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Although primary tumour surgery could prolong survival for patients with stage IV breast cancer, how to select candidates for primary tumour surgery is still a challenging problem for medical oncologists. This study is a retrospective database study. In this study, we aimed at evaluating the primary site surgery effect and select the beneficial subgroups. 13 618 patients with stage IV breast cancer, diagnosed between 2010 and 2015, were collected from SEER*Stat database. Based on the local surgery at primary tumour site, patients were categorised into three groups: primary tumour surgery performed group, recommended for primary tumour surgery but refused (RBR) group and surgery not recommended (NR) group. All-cause survival and breast cancer-specific survival (BCSS). Univariate Cox regression analyses showed that, compared with surgery group, patients in non-surgery (RBR and NR) groups tend to be older, T4, N0/NX, triple-negative and visceral metastatic. For both all-cause survival and BCSS, non-surgery, advanced T stage, triple-negative BC (TNBC) and visceral metastases were significant risk factors. Primary tumour surgery showed benefits for both all-cause survival (HR=0.44, 95% CI=0.39-0.49, p<0.0001) and BCSS (HR=0.43, 95% CI=0.38-0.49, p<0.0001). However, after propensity score matching, primary tumour surgery failed to demonstrate significant benefits for TNBC (HR=0.96, 95% CI=0.60-1.53, p=0.851) and patients with visceral metastases (HR=0.90, 95% CI=0.60-1.36, p=0.62). Surgery was associated with prolonged survival in stage IV breast cancers, but not in patients with TNBC and visceral metastases. © Author(s) (or their employer(s)) 2022. Re-use permitted under CC BY-NC. No commercial re-use. See rights and permissions. Published by BMJ.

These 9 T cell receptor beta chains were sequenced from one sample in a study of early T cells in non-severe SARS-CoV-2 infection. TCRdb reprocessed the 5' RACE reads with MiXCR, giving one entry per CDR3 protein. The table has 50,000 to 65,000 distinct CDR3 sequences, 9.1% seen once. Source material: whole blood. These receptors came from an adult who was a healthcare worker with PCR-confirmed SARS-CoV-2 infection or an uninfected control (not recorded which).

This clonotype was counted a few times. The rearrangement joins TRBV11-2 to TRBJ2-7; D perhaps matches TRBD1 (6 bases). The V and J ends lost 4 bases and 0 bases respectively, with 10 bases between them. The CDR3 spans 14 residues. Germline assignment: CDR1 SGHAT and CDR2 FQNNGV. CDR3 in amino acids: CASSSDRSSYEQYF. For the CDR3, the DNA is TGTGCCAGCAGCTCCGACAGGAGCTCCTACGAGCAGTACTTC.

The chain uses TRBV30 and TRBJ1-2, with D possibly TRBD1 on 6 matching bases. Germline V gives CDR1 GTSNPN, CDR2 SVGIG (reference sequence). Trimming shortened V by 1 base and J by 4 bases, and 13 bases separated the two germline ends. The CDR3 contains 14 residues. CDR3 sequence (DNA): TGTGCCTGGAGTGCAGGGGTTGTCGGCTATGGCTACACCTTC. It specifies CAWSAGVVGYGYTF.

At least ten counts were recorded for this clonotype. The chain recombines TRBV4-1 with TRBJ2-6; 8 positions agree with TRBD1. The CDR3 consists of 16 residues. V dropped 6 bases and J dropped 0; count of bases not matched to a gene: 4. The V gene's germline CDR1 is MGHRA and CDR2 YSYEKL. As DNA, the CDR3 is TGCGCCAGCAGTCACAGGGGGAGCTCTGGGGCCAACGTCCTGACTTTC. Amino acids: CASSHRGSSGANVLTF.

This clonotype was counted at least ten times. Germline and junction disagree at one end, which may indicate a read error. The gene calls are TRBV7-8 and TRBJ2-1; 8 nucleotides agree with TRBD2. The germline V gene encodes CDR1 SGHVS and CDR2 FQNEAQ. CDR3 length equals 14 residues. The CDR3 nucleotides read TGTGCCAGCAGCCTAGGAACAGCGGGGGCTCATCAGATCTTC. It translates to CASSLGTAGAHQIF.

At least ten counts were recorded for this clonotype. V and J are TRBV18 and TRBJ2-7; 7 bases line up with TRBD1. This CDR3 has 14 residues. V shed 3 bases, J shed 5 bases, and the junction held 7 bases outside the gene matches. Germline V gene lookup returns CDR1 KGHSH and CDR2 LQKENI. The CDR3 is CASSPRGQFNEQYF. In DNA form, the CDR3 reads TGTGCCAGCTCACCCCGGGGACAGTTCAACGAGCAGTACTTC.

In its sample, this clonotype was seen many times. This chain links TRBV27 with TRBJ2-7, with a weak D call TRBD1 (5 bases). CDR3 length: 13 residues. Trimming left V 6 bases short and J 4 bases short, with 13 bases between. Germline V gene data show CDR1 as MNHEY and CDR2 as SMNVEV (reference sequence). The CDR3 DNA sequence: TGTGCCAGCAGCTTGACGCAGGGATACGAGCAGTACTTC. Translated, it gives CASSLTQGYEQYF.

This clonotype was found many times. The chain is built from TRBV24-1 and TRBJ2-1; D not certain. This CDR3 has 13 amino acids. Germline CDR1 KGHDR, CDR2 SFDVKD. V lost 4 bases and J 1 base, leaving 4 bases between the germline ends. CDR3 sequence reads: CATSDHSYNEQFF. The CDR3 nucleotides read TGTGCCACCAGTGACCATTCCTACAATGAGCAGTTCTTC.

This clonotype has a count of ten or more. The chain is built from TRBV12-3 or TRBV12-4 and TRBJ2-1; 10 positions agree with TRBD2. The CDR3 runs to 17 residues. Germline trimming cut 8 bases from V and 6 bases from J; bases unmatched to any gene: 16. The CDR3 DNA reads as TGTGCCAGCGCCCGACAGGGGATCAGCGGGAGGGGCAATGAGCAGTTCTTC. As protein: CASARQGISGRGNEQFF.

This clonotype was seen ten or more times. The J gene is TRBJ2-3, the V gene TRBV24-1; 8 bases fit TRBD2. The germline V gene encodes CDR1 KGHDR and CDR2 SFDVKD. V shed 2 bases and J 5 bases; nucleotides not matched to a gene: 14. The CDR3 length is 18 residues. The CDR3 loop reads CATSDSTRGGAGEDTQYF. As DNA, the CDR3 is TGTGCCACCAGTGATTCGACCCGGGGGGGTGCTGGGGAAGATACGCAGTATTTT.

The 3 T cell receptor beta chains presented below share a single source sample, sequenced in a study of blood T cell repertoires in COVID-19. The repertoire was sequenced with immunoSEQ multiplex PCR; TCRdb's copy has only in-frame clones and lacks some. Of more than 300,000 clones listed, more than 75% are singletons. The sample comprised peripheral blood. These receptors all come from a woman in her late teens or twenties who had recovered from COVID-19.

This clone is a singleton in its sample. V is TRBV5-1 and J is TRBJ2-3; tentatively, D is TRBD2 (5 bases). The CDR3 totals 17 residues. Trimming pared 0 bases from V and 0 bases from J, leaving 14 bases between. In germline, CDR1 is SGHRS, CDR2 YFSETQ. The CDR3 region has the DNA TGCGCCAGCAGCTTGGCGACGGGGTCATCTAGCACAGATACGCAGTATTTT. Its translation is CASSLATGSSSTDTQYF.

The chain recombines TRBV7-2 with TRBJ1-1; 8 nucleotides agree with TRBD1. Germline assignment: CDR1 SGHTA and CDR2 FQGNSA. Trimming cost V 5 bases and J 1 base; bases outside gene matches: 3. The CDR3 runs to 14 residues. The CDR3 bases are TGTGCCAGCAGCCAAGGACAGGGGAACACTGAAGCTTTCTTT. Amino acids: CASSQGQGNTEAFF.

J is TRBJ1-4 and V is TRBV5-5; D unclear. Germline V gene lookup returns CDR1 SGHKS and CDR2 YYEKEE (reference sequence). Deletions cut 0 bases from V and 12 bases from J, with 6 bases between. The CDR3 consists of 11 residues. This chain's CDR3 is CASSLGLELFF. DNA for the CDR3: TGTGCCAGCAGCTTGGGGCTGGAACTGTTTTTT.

Ning Xie, Xiaobo Hu, Yu Tang, Can Tian, Ying He, Zhe-Yu Hu, Chongyu Hu, Xiao Wang, Xiangyan Liu, Liping Liu, Huawu Xiao, Wei Peng, Haoyu Zhou, Quchang Ouyang. Impact of surgical management of primary tumors in stage IV breast cancer patients: a retrospective observational study based on SEER database. BMJ open. 2022 Feb 01;12(2):e054135

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PMID: 35105583

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